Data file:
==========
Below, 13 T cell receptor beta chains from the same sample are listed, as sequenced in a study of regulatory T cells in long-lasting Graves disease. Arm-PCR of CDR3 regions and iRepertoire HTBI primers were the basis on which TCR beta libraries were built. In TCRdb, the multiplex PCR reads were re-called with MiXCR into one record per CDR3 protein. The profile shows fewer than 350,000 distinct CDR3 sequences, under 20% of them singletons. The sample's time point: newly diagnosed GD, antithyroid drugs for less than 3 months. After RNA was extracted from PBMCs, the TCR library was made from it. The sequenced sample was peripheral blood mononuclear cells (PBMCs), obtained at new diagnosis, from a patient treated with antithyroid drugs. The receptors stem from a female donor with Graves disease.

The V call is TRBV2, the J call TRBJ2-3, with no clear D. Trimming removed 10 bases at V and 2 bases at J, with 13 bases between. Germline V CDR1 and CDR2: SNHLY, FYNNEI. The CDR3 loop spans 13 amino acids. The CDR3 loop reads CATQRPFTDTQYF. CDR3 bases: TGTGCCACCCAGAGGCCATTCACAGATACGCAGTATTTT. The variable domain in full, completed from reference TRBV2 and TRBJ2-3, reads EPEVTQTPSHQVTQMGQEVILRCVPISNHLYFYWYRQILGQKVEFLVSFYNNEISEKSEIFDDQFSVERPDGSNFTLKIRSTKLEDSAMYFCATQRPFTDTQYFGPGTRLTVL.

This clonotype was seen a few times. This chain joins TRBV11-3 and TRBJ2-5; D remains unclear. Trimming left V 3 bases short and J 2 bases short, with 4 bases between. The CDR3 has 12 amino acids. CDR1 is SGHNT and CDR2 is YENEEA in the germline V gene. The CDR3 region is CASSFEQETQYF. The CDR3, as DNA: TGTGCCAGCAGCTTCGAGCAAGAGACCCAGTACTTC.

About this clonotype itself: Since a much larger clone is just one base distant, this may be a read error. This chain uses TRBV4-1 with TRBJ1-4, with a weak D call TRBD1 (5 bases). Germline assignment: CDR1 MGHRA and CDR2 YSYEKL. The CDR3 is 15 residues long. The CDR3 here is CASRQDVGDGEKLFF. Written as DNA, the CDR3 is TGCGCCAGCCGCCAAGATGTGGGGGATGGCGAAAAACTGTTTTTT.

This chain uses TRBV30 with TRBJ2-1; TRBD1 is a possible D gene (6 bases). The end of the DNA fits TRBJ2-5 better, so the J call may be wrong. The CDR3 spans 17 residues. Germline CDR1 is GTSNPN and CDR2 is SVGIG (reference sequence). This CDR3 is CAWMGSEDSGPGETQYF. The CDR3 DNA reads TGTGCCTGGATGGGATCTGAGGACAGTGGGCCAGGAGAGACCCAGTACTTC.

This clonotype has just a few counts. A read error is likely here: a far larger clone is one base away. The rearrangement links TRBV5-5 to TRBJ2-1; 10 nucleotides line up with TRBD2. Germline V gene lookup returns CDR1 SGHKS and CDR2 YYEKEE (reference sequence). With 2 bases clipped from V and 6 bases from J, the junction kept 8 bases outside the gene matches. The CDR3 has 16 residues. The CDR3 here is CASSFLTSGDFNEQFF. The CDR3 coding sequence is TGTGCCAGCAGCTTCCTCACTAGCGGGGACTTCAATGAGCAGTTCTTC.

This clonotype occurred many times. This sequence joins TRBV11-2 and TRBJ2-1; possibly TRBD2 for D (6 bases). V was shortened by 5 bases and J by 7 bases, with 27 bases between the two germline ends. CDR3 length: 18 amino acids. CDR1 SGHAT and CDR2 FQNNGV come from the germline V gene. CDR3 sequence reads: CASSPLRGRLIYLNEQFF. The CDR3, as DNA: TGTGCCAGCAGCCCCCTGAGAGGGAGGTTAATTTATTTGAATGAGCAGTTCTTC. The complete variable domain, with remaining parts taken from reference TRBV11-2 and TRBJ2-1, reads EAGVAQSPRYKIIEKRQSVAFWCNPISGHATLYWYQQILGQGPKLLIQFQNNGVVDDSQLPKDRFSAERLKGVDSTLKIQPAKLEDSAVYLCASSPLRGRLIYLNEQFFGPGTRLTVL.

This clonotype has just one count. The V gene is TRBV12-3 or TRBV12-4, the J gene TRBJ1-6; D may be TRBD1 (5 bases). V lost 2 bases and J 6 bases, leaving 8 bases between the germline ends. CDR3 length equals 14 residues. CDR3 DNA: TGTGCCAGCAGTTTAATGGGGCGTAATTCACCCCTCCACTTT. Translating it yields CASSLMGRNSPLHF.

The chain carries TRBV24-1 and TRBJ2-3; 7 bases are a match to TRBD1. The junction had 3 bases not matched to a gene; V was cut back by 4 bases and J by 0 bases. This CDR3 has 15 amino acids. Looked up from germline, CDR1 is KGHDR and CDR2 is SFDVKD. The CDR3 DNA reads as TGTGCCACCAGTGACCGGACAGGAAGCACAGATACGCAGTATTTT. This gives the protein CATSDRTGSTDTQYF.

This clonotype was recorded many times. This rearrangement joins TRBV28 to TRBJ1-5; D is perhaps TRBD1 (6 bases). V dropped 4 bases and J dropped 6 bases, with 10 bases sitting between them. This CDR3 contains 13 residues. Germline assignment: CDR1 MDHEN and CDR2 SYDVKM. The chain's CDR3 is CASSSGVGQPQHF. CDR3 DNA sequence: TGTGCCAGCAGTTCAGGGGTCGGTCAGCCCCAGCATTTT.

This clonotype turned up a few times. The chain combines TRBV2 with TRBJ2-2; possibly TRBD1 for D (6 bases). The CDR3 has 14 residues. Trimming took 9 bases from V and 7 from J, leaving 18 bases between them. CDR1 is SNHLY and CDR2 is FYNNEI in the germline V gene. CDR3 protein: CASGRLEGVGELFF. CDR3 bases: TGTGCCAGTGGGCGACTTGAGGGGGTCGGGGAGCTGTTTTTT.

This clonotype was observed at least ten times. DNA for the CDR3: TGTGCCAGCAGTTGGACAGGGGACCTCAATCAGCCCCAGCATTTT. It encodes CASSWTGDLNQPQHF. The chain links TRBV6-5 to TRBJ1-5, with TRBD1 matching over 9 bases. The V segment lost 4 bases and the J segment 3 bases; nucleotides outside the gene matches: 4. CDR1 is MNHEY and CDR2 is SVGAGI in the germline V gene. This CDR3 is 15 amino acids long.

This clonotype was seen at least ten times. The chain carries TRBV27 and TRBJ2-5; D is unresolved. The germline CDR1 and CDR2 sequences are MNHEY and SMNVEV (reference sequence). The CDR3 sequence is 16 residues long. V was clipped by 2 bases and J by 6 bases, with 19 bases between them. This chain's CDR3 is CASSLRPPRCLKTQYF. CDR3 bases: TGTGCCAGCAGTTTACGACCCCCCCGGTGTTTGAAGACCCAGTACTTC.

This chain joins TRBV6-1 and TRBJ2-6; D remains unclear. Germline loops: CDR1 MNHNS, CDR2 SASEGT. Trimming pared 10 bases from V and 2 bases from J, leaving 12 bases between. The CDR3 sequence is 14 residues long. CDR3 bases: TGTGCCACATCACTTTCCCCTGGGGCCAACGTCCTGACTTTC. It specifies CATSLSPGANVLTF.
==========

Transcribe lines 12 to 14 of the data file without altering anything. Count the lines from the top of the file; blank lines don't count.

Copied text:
This clonotype was observed at least ten times. DNA for the CDR3: TGTGCCAGCAGTTGGACAGGGGACCTCAATCAGCCCCAGCATTTT. It encodes CASSWTGDLNQPQHF. The chain links TRBV6-5 to TRBJ1-5, with TRBD1 matching over 9 bases. The V segment lost 4 bases and the J segment 3 bases; nucleotides outside the gene matches: 4. CDR1 is MNHEY and CDR2 is SVGAGI in the germline V gene. This CDR3 is 15 amino acids long.

This clonotype was seen at least ten times. The chain carries TRBV27 and TRBJ2-5; D is unresolved. The germline CDR1 and CDR2 sequences are MNHEY and SMNVEV (reference sequence). The CDR3 sequence is 16 residues long. V was clipped by 2 bases and J by 6 bases, with 19 bases between them. This chain's CDR3 is CASSLRPPRCLKTQYF. CDR3 bases: TGTGCCAGCAGTTTACGACCCCCCCGGTGTTTGAAGACCCAGTACTTC.

This chain joins TRBV6-1 and TRBJ2-6; D remains unclear. Germline loops: CDR1 MNHNS, CDR2 SASEGT. Trimming pared 10 bases from V and 2 bases from J, leaving 12 bases between. The CDR3 sequence is 14 residues long. CDR3 bases: TGTGCCACATCACTTTCCCCTGGGGCCAACGTCCTGACTTTC. It specifies CATSLSPGANVLTF.